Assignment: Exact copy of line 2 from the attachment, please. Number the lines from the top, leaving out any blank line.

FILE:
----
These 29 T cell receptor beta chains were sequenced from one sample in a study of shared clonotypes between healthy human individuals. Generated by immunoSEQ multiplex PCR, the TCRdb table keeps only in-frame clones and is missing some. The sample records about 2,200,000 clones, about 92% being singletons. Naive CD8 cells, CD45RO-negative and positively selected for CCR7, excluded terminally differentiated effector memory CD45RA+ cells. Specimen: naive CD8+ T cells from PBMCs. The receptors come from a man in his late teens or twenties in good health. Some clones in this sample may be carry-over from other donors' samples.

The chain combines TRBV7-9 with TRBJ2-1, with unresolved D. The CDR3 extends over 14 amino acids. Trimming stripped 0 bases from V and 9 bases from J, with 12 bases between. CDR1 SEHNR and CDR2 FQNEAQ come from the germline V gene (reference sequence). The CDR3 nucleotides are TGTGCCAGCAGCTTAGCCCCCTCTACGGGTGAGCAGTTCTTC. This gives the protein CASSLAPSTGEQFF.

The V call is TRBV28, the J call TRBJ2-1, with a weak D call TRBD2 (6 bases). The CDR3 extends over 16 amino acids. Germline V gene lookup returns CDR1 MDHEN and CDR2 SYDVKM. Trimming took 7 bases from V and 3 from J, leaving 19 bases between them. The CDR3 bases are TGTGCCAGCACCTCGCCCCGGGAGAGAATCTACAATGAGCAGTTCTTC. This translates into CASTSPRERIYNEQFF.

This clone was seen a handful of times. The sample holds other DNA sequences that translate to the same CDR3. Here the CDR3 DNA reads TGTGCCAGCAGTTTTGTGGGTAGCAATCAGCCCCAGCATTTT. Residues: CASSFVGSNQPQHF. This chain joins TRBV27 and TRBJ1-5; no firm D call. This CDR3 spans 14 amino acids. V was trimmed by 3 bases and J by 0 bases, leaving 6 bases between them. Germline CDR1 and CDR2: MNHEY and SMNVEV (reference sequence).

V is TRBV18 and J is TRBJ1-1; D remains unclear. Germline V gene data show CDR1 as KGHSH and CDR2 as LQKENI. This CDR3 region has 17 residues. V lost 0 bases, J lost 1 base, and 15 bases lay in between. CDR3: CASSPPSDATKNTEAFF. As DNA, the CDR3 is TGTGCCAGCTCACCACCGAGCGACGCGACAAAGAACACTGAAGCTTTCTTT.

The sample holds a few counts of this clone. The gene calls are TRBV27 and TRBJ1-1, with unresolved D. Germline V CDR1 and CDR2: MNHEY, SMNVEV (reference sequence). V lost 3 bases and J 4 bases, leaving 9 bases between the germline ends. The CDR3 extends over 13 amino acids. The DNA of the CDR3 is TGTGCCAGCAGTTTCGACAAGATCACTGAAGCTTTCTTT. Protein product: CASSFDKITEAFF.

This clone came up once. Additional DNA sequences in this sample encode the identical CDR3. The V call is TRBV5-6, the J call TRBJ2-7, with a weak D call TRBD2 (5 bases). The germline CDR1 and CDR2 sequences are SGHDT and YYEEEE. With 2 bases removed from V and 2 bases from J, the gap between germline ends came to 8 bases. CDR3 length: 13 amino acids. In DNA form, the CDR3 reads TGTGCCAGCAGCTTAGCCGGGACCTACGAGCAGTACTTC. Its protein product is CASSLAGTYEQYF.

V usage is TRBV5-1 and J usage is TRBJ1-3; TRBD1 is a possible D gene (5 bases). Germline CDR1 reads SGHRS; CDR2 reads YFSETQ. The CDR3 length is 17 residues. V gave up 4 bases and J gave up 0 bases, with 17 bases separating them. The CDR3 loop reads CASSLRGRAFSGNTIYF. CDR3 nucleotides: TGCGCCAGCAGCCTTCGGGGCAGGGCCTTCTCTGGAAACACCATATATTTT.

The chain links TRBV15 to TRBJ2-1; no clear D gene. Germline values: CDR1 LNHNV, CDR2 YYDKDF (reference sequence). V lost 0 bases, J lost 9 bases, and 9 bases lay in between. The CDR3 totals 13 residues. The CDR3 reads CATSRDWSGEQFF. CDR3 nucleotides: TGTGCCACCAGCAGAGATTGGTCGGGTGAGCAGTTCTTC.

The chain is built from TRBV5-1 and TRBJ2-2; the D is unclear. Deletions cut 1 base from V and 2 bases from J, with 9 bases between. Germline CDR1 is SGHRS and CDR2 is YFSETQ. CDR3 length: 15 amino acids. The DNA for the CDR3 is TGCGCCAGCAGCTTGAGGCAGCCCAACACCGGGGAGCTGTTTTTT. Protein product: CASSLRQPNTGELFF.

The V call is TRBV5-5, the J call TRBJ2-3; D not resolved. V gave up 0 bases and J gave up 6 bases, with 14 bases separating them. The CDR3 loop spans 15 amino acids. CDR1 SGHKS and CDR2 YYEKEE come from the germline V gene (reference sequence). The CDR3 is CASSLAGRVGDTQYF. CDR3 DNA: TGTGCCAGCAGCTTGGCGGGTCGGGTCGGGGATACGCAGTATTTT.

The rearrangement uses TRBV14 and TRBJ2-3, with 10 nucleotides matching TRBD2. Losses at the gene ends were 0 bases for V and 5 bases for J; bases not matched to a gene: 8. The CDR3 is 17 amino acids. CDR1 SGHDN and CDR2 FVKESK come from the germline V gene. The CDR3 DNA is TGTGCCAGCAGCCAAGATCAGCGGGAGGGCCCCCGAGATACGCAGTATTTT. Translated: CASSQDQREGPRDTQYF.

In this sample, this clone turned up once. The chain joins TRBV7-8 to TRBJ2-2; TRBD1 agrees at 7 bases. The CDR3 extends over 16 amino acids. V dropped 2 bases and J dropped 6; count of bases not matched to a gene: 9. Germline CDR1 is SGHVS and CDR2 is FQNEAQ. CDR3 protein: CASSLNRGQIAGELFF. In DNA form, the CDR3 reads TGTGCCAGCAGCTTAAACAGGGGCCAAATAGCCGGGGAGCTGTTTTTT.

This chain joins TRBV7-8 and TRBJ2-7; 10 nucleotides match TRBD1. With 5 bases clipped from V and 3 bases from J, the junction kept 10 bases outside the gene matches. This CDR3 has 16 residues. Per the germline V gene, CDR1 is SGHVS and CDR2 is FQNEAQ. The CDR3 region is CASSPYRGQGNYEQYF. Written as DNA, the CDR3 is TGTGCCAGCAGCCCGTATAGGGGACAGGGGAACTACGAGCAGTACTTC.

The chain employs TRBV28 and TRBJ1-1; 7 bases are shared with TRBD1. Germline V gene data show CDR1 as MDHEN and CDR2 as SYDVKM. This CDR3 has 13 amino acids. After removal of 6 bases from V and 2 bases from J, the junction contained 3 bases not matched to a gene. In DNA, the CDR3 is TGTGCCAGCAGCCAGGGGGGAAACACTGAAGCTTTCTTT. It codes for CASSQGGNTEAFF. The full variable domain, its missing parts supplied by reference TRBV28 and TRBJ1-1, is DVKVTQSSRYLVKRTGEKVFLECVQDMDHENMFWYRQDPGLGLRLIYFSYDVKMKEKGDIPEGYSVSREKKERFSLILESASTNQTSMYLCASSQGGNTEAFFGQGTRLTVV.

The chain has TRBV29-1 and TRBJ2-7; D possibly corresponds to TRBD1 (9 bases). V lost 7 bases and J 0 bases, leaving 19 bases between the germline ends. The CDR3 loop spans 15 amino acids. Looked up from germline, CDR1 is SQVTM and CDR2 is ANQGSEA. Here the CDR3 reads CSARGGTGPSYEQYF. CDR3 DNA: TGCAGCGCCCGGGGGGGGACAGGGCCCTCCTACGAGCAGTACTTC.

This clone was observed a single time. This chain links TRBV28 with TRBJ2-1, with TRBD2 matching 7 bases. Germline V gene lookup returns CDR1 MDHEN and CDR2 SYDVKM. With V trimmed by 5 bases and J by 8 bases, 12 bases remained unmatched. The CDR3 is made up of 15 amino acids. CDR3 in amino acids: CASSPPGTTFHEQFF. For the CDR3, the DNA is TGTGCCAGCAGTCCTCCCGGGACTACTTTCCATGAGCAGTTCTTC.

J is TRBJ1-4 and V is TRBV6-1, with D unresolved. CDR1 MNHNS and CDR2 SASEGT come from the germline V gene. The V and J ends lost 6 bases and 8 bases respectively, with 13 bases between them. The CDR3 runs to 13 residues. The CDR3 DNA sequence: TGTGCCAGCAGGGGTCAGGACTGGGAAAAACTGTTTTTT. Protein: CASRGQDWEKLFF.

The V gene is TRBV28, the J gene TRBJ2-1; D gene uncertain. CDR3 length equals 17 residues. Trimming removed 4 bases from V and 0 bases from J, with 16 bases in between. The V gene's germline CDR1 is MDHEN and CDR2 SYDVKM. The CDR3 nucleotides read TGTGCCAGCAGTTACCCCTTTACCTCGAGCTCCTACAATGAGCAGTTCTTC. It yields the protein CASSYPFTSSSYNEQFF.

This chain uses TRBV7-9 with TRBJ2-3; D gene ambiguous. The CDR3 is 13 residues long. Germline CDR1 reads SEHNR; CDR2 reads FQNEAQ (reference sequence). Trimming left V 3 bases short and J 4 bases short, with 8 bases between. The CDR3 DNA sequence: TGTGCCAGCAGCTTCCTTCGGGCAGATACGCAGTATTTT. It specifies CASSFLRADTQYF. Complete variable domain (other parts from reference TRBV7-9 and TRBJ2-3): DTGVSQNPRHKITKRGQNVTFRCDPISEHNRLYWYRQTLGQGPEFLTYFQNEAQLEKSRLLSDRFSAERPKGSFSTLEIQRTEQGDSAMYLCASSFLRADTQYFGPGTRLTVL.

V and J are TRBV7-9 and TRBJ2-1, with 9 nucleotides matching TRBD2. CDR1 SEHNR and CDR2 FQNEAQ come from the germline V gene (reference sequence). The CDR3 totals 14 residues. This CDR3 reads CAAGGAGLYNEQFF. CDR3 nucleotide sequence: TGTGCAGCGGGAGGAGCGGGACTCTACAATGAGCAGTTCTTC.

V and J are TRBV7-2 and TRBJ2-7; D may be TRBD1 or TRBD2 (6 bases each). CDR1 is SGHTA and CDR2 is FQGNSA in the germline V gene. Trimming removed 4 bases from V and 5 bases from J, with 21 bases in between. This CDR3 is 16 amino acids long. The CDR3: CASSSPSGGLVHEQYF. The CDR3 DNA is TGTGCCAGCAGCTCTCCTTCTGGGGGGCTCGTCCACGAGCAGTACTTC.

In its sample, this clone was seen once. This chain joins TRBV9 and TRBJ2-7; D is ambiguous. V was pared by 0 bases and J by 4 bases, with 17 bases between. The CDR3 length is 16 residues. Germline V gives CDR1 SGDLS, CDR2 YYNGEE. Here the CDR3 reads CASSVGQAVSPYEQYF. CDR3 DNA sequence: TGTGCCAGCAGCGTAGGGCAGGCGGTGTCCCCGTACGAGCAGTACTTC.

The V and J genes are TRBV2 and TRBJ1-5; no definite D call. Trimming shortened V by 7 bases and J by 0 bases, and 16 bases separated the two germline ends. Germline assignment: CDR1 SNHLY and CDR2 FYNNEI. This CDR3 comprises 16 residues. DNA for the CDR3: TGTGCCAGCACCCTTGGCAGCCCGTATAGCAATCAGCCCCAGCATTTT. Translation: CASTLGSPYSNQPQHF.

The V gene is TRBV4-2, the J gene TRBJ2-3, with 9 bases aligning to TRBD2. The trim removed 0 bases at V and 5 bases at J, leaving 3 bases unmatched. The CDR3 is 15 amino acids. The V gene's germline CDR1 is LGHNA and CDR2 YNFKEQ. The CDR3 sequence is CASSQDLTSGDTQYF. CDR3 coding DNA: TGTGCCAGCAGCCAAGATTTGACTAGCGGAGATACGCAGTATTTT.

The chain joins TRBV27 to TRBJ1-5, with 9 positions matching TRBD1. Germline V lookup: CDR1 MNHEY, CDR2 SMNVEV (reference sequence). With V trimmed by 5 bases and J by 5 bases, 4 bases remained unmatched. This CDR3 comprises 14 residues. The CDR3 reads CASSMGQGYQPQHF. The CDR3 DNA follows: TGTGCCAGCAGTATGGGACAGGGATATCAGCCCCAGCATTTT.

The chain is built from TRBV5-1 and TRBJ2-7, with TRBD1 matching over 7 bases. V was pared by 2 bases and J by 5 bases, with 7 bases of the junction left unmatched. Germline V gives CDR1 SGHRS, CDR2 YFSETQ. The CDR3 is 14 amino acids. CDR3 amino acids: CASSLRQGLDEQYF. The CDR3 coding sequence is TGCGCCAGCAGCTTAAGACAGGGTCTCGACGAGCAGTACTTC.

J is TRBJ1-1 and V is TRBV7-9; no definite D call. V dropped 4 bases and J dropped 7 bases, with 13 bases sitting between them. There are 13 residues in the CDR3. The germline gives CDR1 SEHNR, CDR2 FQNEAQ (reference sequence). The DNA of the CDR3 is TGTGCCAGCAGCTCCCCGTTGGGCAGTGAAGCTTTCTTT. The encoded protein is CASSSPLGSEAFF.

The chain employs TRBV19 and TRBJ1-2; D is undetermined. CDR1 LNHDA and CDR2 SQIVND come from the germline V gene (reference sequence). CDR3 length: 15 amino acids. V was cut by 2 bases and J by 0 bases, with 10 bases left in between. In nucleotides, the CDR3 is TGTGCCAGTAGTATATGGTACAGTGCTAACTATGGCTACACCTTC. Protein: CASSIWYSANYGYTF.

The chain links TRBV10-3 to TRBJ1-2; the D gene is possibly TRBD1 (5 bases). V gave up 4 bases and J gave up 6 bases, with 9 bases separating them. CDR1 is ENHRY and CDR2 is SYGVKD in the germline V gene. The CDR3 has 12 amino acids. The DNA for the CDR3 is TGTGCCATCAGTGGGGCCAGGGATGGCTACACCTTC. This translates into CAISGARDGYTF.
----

The chain combines TRBV7-9 with TRBJ2-1, with unresolved D. The CDR3 extends over 14 amino acids. Trimming stripped 0 bases from V and 9 bases from J, with 12 bases between. CDR1 SEHNR and CDR2 FQNEAQ come from the germline V gene (reference sequence). The CDR3 nucleotides are TGTGCCAGCAGCTTAGCCCCCTCTACGGGTGAGCAGTTCTTC. This gives the protein CASSLAPSTGEQFF.